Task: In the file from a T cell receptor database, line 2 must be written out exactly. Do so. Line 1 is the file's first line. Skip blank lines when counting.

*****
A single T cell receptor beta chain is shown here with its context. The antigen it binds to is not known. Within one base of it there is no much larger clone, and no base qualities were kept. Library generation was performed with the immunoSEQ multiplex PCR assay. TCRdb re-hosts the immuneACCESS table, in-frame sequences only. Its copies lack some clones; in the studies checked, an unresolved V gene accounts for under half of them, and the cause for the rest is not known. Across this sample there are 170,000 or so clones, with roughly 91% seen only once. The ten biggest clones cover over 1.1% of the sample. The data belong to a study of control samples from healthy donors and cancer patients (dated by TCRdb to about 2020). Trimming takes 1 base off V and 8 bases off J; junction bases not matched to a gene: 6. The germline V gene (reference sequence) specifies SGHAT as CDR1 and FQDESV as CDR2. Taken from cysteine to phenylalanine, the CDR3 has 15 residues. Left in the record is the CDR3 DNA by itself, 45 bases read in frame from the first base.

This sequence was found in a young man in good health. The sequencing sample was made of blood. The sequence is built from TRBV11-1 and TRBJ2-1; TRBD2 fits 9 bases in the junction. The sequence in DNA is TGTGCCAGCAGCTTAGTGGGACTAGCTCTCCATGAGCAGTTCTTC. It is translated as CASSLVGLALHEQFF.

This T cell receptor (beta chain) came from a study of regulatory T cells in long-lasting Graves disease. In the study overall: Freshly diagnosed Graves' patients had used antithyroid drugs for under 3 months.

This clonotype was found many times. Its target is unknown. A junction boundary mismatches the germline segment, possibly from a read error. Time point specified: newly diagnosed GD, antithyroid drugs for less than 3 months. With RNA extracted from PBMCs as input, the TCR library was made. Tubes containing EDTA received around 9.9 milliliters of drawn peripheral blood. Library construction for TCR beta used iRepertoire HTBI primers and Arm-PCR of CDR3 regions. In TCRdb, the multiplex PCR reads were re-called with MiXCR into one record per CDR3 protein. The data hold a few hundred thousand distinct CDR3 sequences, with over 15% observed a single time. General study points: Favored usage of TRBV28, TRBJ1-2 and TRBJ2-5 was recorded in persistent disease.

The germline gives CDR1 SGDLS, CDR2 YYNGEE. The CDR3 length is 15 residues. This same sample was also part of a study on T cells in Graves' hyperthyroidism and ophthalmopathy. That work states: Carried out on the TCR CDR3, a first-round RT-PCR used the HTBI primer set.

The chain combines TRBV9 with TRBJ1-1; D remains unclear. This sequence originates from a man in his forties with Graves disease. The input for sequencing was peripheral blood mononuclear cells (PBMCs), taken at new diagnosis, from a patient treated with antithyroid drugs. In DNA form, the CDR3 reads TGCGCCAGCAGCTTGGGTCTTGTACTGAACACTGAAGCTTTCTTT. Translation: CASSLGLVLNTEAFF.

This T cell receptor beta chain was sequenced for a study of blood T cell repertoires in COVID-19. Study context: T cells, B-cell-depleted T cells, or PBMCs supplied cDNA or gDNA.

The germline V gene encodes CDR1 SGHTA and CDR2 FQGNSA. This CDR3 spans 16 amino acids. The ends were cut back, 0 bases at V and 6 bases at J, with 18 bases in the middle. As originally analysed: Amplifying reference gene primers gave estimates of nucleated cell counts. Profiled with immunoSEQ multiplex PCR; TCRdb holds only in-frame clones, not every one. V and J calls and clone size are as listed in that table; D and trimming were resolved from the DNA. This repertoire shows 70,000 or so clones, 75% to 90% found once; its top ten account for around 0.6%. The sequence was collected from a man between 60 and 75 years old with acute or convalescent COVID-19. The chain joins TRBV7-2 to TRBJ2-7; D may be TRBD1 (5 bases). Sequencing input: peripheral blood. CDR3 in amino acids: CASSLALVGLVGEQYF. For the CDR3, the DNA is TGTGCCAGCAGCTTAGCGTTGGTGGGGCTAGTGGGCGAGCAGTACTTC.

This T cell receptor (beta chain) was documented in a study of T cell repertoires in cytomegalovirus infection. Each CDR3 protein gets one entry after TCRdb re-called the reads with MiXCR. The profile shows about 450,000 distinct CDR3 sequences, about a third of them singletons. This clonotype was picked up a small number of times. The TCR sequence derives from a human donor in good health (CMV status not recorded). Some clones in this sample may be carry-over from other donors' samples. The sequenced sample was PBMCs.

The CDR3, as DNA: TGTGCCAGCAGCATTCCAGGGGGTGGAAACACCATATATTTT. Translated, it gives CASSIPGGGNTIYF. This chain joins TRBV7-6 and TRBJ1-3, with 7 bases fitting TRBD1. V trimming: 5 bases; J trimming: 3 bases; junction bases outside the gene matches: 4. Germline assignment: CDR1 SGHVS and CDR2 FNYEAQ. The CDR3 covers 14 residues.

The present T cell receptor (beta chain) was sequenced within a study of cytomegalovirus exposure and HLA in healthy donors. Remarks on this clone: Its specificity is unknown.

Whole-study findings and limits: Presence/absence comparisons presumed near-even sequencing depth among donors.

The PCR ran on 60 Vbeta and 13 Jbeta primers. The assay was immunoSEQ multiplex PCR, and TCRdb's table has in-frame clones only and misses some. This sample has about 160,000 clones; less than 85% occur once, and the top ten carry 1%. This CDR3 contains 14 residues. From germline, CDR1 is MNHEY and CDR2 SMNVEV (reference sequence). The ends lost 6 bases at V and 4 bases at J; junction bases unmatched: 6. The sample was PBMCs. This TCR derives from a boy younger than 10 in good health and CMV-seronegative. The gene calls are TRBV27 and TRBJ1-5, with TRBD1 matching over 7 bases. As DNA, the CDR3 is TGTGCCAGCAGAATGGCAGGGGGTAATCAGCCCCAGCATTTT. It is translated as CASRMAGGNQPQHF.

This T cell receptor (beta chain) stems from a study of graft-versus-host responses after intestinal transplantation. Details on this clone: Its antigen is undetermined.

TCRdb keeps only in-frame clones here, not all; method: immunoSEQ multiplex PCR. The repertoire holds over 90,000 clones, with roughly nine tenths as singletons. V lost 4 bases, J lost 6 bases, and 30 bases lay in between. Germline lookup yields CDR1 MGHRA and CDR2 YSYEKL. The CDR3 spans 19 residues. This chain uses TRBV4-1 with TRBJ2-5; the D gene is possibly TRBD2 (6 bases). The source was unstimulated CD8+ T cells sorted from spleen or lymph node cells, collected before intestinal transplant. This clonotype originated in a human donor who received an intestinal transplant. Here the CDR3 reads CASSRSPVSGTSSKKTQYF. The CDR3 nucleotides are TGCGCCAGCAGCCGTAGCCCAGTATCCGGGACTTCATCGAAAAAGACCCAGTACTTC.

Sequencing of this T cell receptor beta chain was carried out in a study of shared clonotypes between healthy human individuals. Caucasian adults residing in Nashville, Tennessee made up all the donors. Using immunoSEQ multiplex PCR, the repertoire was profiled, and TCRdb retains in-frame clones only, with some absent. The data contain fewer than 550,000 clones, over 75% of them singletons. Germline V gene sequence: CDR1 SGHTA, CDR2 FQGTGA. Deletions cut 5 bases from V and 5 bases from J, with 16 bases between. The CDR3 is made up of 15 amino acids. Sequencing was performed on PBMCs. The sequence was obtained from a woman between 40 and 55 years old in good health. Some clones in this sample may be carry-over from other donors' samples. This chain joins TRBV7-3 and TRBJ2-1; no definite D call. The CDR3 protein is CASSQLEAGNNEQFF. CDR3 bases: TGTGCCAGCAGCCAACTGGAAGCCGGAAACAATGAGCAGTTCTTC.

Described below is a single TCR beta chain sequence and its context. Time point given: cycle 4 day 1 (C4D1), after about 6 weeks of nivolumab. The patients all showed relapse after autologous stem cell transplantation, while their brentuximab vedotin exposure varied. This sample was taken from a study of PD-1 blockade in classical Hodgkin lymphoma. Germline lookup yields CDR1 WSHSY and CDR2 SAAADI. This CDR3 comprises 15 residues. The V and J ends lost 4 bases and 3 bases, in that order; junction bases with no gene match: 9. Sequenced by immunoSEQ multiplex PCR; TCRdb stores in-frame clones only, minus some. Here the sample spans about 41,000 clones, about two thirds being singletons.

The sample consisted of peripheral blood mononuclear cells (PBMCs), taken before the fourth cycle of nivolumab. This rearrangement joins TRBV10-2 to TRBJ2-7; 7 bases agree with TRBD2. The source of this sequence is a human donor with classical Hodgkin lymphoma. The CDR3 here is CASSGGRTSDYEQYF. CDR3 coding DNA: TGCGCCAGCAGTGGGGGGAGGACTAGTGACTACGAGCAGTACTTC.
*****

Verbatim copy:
This sequence was found in a young man in good health. The sequencing sample was made of blood. The sequence is built from TRBV11-1 and TRBJ2-1; TRBD2 fits 9 bases in the junction. The sequence in DNA is TGTGCCAGCAGCTTAGTGGGACTAGCTCTCCATGAGCAGTTCTTC. It is translated as CASSLVGLALHEQFF.